Thames & Hudson
If you stop by an anthill and have time to watch the activity, you’ll discover that ants are fascinating creatures. The trouble is though that we cannot see what is going on inside.
Author/artist Joanna Rzezak shows us on her opening spread of this large format book. Thereon is a cross-section of an anthill where we see chambers connected by lots of branching tunnels, some of the former containing ants, while others hold such things as aphids, leaves and seeds needed as food by the ants.
The factual narrative is brief and light-hearted for we’re told ‘there is a little ant with red socks hiding in every picture in this book’ and asked to try and locate same.
A smell tells the ants it’s time to start walking, where we know not, and we then follow the long line of tiny creatures as they march single file through bracken, over fungi and among fallen leaves. All the while the playful red-socked ant comments and sometimes gets sidetracked.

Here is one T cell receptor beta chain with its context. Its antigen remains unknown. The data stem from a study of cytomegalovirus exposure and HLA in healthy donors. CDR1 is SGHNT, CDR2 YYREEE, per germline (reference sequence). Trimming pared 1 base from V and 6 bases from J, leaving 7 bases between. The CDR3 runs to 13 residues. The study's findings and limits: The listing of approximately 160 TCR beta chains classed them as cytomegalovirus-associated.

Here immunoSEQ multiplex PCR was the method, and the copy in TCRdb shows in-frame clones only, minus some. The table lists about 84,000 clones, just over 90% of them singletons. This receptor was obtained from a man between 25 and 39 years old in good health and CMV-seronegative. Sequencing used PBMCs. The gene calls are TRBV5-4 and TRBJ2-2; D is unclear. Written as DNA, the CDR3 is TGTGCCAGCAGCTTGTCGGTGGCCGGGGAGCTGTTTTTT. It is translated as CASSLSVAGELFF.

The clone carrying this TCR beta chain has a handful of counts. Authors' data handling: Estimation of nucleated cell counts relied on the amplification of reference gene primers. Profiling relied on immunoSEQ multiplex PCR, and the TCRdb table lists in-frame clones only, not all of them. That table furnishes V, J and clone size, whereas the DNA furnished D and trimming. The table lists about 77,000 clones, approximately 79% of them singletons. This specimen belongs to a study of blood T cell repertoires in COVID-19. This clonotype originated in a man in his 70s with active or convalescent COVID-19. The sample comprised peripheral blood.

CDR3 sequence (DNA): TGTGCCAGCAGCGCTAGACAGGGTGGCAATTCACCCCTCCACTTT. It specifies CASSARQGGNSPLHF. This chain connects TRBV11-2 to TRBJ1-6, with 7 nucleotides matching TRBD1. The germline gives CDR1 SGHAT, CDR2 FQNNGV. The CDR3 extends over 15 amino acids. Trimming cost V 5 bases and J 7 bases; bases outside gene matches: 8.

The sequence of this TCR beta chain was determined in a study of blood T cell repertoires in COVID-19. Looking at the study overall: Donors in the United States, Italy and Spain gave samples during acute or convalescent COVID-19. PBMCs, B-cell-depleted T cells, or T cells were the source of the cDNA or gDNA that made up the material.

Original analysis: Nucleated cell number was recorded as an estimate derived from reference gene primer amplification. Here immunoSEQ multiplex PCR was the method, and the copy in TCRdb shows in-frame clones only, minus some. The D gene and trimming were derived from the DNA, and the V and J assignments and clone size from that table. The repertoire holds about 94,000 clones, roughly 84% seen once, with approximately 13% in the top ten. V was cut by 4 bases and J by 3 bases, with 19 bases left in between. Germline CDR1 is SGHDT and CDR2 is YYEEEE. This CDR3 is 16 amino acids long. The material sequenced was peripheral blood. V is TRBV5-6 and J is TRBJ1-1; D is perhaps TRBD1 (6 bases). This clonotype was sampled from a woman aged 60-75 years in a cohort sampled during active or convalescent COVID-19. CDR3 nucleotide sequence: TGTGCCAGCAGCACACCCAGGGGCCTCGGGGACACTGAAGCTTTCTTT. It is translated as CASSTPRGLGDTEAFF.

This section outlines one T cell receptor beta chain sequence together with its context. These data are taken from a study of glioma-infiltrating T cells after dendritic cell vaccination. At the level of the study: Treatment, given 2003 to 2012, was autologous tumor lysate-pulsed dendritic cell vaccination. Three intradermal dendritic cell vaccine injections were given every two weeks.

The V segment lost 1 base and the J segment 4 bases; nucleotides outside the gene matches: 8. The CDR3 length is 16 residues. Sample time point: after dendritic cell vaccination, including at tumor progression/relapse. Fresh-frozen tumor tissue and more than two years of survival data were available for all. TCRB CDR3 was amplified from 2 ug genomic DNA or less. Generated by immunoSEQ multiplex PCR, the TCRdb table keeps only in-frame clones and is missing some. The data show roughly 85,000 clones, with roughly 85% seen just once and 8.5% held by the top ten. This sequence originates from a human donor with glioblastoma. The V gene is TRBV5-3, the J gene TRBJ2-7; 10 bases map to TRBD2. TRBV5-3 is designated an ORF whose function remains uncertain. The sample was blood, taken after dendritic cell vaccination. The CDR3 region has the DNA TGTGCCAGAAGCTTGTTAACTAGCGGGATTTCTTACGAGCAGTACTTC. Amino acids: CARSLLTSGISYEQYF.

Surprisingly for this reader, the ants traverse the edge of a pond using lily pads as stepping-stones, fortunately taking a route behind the large green frogs with protruding tongues just waiting for some tasty insects.
Their journey takes them through a field containing a variety of plants in various stages of flowering and fruiting, full of other insects including the caterpillar of a swallowtail butterfly; then beneath a large spider’s web
and even over the body of a huge sleeping bear.
Eventually they reach a tree and up its trunk they climb, carefully avoiding an owl resting therein, along a branch they continue; but this is nature so what is that drumming sound and what is that long pinkish worm-like protrusion.
The food chain must be kept working and so a large bird is left to utter the punch line. Not quite the last word though – that is left for the red-socked ant …
Factual snippets about the flora and fauna encountered on the journey will definitely keep readers interested in the natural history side, while curiosity will drive them forward as they follow the ants’ journey to its end.